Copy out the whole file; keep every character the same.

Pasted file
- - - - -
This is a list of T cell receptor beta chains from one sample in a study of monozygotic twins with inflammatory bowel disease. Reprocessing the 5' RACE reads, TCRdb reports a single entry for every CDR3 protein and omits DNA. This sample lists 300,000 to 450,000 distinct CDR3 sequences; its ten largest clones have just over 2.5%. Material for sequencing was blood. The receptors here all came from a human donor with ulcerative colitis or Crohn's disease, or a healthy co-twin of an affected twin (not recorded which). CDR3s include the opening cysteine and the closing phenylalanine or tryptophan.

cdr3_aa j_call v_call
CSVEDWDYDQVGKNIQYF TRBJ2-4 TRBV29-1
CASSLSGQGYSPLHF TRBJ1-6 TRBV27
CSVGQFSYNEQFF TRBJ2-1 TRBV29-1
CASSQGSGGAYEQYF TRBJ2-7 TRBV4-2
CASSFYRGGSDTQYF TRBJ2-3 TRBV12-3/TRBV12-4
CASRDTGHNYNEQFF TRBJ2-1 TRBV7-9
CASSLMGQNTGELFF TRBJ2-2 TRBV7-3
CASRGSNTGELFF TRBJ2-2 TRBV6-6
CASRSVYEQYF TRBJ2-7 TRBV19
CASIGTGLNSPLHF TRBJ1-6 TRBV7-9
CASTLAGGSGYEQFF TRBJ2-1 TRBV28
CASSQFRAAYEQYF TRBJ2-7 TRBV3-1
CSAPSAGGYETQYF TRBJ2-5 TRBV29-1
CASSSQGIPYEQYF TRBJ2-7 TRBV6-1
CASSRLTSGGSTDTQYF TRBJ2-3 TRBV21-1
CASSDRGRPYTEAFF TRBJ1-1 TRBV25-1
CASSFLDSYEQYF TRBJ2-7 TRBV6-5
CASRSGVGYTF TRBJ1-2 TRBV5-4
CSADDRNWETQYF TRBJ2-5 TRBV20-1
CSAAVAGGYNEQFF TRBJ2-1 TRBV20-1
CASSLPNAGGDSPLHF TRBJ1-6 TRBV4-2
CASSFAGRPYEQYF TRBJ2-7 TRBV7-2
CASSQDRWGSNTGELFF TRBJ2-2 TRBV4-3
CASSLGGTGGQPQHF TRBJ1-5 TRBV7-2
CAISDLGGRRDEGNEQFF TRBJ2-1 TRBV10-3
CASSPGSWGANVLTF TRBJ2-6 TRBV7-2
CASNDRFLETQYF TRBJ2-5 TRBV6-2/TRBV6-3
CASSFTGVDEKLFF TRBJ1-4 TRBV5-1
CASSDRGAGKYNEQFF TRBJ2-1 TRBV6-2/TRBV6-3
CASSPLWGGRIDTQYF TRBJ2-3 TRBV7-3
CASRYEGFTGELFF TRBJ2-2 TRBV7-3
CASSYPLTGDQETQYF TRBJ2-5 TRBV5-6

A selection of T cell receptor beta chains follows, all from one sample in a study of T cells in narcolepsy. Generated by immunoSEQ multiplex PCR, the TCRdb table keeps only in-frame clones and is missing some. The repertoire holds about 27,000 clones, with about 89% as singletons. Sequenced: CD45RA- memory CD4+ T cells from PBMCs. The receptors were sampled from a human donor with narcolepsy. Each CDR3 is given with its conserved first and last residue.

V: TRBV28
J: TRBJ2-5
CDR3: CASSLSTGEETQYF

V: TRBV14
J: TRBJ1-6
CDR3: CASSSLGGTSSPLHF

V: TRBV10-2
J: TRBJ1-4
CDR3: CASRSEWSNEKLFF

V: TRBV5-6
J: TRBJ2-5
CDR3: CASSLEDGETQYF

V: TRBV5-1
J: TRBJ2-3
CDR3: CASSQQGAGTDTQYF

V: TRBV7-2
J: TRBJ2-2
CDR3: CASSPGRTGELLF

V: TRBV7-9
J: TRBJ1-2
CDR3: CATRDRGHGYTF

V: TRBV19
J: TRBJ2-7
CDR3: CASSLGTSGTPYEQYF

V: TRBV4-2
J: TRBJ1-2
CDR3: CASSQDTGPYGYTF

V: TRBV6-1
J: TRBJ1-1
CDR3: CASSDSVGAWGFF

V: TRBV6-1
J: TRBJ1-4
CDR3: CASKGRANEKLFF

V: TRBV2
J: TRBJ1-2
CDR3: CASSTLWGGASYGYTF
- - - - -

This is a list of T cell receptor beta chains from one sample in a study of monozygotic twins with inflammatory bowel disease. Reprocessing the 5' RACE reads, TCRdb reports a single entry for every CDR3 protein and omits DNA. This sample lists 300,000 to 450,000 distinct CDR3 sequences; its ten largest clones have just over 2.5%. Material for sequencing was blood. The receptors here all came from a human donor with ulcerative colitis or Crohn's disease, or a healthy co-twin of an affected twin (not recorded which). CDR3s include the opening cysteine and the closing phenylalanine or tryptophan.

cdr3_aa j_call v_call
CSVEDWDYDQVGKNIQYF TRBJ2-4 TRBV29-1
CASSLSGQGYSPLHF TRBJ1-6 TRBV27
CSVGQFSYNEQFF TRBJ2-1 TRBV29-1
CASSQGSGGAYEQYF TRBJ2-7 TRBV4-2
CASSFYRGGSDTQYF TRBJ2-3 TRBV12-3/TRBV12-4
CASRDTGHNYNEQFF TRBJ2-1 TRBV7-9
CASSLMGQNTGELFF TRBJ2-2 TRBV7-3
CASRGSNTGELFF TRBJ2-2 TRBV6-6
CASRSVYEQYF TRBJ2-7 TRBV19
CASIGTGLNSPLHF TRBJ1-6 TRBV7-9
CASTLAGGSGYEQFF TRBJ2-1 TRBV28
CASSQFRAAYEQYF TRBJ2-7 TRBV3-1
CSAPSAGGYETQYF TRBJ2-5 TRBV29-1
CASSSQGIPYEQYF TRBJ2-7 TRBV6-1
CASSRLTSGGSTDTQYF TRBJ2-3 TRBV21-1
CASSDRGRPYTEAFF TRBJ1-1 TRBV25-1
CASSFLDSYEQYF TRBJ2-7 TRBV6-5
CASRSGVGYTF TRBJ1-2 TRBV5-4
CSADDRNWETQYF TRBJ2-5 TRBV20-1
CSAAVAGGYNEQFF TRBJ2-1 TRBV20-1
CASSLPNAGGDSPLHF TRBJ1-6 TRBV4-2
CASSFAGRPYEQYF TRBJ2-7 TRBV7-2
CASSQDRWGSNTGELFF TRBJ2-2 TRBV4-3
CASSLGGTGGQPQHF TRBJ1-5 TRBV7-2
CAISDLGGRRDEGNEQFF TRBJ2-1 TRBV10-3
CASSPGSWGANVLTF TRBJ2-6 TRBV7-2
CASNDRFLETQYF TRBJ2-5 TRBV6-2/TRBV6-3
CASSFTGVDEKLFF TRBJ1-4 TRBV5-1
CASSDRGAGKYNEQFF TRBJ2-1 TRBV6-2/TRBV6-3
CASSPLWGGRIDTQYF TRBJ2-3 TRBV7-3
CASRYEGFTGELFF TRBJ2-2 TRBV7-3
CASSYPLTGDQETQYF TRBJ2-5 TRBV5-6

A selection of T cell receptor beta chains follows, all from one sample in a study of T cells in narcolepsy. Generated by immunoSEQ multiplex PCR, the TCRdb table keeps only in-frame clones and is missing some. The repertoire holds about 27,000 clones, with about 89% as singletons. Sequenced: CD45RA- memory CD4+ T cells from PBMCs. The receptors were sampled from a human donor with narcolepsy. Each CDR3 is given with its conserved first and last residue.

V: TRBV28
J: TRBJ2-5
CDR3: CASSLSTGEETQYF

V: TRBV14
J: TRBJ1-6
CDR3: CASSSLGGTSSPLHF

V: TRBV10-2
J: TRBJ1-4
CDR3: CASRSEWSNEKLFF

V: TRBV5-6
J: TRBJ2-5
CDR3: CASSLEDGETQYF

V: TRBV5-1
J: TRBJ2-3
CDR3: CASSQQGAGTDTQYF

V: TRBV7-2
J: TRBJ2-2
CDR3: CASSPGRTGELLF

V: TRBV7-9
J: TRBJ1-2
CDR3: CATRDRGHGYTF

V: TRBV19
J: TRBJ2-7
CDR3: CASSLGTSGTPYEQYF

V: TRBV4-2
J: TRBJ1-2
CDR3: CASSQDTGPYGYTF

V: TRBV6-1
J: TRBJ1-1
CDR3: CASSDSVGAWGFF

V: TRBV6-1
J: TRBJ1-4
CDR3: CASKGRANEKLFF

V: TRBV2
J: TRBJ1-2
CDR3: CASSTLWGGASYGYTF